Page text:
When life happens and a feeling gets triggered, the best way to not abandon yourself is to (w)allow the feelings to "wave" through or to view them as flowers. When we view feelings as flowers, we note the seed/beginning, the blossoming and the withering away/dissipation of them. Also, "once you become conscious of the fact that you're having a feeling, you're no longer in the same place you were in the moment before." pg 23

Triggered feelings often bring up "unflowered" feelings from the past. "... today's hurt can piggy-back on yesterday's, creating a big reaction to a small event. That combination of old and new injuries turned a molehill into an emotional mountain" pg 42 But by noting the trigger (Tell yourself the situation), naming what you're feeling (Realize what you're feeling), identifying your inner critic at work (Uncover self-criticism), linking the present feeling to your life (Try to understand yourself) and letting the feeling move through you (Have the feeling), we can experience our TRUTH (acronym for the above five steps).
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Format: Paperback
It’s your party, you can cry if you want to. Cry if you want to. Cry if you want to. Or as Tina Gilbertson says in her new book CONSTRUCTIVE WALLOWING, “Even if the feelings are hard, it’s easier to feel them than to pretend they’re not there.” The goal of the whole book: feeling is healing.

“Think about a difference it could make in your life if you only had to deal with each feeling once instead of over and over again,” writes Gilbertson. And it’s true. Instead of pushing the feeling away, suppressing it, or covering it up, just deal with it. Wallowing is allowing. “Once I could accept my feelings as they were, they changed.”

The big pull of this book is Gilbertson’s TRUTH acronym that helps you establish a constructive wallowing process. I’ll give it away here, but you have to read the book for the full meaning and explanation:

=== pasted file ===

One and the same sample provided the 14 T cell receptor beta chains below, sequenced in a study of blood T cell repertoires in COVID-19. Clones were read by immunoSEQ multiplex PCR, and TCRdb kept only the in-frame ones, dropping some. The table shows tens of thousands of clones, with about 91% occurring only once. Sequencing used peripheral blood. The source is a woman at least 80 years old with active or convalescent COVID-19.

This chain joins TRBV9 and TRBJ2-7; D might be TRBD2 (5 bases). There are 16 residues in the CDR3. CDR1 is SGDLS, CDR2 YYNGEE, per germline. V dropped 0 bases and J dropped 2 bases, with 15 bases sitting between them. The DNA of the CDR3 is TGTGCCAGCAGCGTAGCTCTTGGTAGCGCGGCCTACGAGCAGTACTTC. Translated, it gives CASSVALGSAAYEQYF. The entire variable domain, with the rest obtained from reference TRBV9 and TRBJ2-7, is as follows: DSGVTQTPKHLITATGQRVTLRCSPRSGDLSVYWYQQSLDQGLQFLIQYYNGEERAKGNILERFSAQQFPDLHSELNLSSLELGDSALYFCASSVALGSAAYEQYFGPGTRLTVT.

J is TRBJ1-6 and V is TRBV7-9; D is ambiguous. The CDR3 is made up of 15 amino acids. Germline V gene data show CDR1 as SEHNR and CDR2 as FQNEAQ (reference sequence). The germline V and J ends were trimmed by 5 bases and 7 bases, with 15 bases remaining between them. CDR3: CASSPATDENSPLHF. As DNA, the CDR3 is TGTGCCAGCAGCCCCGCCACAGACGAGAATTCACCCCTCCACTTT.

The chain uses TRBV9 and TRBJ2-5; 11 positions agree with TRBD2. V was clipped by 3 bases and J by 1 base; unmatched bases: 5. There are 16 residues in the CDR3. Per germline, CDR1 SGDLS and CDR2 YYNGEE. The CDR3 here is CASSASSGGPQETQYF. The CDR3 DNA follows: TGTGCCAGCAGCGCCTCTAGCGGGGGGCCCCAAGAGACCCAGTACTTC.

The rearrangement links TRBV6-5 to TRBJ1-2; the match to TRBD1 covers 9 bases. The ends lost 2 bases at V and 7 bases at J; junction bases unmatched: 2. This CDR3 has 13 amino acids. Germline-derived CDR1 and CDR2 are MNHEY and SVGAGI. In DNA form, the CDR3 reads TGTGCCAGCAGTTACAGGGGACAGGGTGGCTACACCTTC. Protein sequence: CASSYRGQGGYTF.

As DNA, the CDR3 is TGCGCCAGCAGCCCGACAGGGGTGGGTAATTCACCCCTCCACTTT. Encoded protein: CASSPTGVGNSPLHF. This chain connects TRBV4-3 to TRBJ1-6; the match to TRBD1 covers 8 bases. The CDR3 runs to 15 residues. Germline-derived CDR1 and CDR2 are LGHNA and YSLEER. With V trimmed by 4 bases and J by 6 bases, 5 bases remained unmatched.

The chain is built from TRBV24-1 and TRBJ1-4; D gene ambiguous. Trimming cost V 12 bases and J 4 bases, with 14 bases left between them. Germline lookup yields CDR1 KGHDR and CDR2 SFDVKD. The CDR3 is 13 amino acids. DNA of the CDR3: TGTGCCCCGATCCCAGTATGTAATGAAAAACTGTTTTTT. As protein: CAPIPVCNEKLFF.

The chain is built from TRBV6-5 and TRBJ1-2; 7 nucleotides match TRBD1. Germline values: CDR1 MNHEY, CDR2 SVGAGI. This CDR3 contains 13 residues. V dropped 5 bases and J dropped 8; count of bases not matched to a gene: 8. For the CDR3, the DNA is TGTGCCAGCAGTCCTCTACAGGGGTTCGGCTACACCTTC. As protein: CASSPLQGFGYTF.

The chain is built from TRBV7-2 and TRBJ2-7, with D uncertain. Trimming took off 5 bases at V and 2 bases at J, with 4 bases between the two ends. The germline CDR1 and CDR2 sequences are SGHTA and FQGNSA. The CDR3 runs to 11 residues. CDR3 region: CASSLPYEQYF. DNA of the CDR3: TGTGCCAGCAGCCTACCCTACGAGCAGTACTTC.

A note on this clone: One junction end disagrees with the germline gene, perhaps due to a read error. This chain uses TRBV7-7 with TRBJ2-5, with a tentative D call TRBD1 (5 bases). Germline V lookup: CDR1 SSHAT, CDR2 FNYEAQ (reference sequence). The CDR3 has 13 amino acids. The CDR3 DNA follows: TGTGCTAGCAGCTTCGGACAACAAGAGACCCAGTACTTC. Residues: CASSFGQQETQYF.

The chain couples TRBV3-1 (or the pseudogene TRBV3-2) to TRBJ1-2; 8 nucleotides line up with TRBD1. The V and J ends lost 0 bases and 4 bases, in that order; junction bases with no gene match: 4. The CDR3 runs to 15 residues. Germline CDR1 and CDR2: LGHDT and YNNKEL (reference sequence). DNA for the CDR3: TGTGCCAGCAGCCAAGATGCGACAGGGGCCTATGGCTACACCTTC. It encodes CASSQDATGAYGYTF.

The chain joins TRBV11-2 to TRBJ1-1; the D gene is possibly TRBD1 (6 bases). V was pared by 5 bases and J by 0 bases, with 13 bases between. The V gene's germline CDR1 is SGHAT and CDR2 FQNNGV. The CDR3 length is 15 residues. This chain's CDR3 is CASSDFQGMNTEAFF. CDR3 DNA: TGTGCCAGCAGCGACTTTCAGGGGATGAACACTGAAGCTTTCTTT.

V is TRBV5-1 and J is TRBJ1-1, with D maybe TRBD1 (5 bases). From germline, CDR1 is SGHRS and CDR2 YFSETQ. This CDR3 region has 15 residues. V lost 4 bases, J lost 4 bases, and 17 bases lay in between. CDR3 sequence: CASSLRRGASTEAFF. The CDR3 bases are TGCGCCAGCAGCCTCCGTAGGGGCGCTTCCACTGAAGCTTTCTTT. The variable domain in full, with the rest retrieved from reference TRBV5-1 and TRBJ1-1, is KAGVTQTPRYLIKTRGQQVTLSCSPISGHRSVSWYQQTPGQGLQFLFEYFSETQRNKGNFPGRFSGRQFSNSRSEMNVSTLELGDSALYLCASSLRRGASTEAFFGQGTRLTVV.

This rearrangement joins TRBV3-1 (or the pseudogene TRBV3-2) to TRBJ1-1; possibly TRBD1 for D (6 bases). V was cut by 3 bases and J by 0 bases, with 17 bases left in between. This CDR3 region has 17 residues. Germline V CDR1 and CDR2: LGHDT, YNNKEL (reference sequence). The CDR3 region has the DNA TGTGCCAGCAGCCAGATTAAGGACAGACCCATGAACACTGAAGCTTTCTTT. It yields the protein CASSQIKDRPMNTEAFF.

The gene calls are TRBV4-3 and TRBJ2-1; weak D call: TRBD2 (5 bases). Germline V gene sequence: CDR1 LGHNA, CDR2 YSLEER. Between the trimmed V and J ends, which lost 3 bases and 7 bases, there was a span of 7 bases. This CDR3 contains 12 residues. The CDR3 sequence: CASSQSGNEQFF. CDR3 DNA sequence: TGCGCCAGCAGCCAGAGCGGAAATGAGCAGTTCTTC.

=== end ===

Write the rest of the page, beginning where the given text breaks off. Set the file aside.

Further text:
T – Tell yourself the situation
R – Realize what you’re feeling
U – Uncover self-criticism
T – Try to understand yourself
H – Have the feeling

You may see wallowing as acceptance of the negative, but Gilbertson writes, “If you are serious about not being negative, don’t negate your own feelings.” Much like Tolle writes in my favorite book on feelings, Gilbertson echoes those sentiments with: “feelings are neither positive nor negative. They’re just feelings.”

I feel there are a couple of incongruent items in this book. Gilbertson says to explore your emotions and put a label on them (list of emotion names on page 62). This doesn’t jive with the strategy above about being positive or negative. She also allows bringing up past feelings as much as needed. This doesn’t concur with present-mindedness or feeling the emotion of the moment.

The whole of CONSTRUCTIVE WALLOWING stands upon solid advice that will help conquer the hurdles of emotion by dealing with them head-on.

Thanks to Viva Editions for sending this book to me for review.